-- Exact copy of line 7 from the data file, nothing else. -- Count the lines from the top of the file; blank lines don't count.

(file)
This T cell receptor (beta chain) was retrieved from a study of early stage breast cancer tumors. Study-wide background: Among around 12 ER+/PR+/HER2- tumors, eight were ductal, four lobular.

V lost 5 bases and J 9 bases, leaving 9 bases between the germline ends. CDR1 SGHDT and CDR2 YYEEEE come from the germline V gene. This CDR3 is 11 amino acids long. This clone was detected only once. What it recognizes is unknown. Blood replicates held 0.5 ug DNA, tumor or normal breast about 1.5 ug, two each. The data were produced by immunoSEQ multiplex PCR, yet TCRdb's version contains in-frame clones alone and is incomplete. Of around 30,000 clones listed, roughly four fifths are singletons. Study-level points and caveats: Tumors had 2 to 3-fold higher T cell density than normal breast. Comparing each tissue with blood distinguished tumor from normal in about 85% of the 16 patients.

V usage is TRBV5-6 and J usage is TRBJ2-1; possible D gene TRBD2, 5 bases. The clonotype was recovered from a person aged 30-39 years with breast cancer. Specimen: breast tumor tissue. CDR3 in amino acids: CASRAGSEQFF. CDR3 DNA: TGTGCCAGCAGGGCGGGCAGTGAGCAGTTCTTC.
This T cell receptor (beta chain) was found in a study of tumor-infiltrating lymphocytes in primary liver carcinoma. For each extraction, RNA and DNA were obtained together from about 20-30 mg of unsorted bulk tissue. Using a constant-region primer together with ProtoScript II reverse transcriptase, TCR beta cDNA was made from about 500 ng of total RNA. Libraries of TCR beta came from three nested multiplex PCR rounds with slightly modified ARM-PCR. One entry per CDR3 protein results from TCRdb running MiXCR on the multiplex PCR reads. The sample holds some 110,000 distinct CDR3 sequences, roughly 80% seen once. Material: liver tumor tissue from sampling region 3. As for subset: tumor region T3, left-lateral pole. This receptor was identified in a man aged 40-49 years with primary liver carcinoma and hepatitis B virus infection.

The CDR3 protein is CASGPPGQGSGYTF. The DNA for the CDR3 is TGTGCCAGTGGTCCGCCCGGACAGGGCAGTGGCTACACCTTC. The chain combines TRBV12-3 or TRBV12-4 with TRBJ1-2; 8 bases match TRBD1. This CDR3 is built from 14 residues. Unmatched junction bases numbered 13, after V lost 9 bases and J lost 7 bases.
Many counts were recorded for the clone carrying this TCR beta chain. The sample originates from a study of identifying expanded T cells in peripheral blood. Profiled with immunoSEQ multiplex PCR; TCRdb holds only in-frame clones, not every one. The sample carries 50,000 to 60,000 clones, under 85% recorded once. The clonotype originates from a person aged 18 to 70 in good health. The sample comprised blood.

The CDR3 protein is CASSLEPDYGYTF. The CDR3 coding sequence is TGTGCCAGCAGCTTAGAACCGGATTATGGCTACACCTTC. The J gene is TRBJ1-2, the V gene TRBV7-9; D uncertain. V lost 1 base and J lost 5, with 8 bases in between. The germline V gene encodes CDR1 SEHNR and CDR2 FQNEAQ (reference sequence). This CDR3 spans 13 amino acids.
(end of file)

The CDR3 protein is CASSLEPDYGYTF. The CDR3 coding sequence is TGTGCCAGCAGCTTAGAACCGGATTATGGCTACACCTTC. The J gene is TRBJ1-2, the V gene TRBV7-9; D uncertain. V lost 1 base and J lost 5, with 8 bases in between. The germline V gene encodes CDR1 SEHNR and CDR2 FQNEAQ (reference sequence). This CDR3 spans 13 amino acids.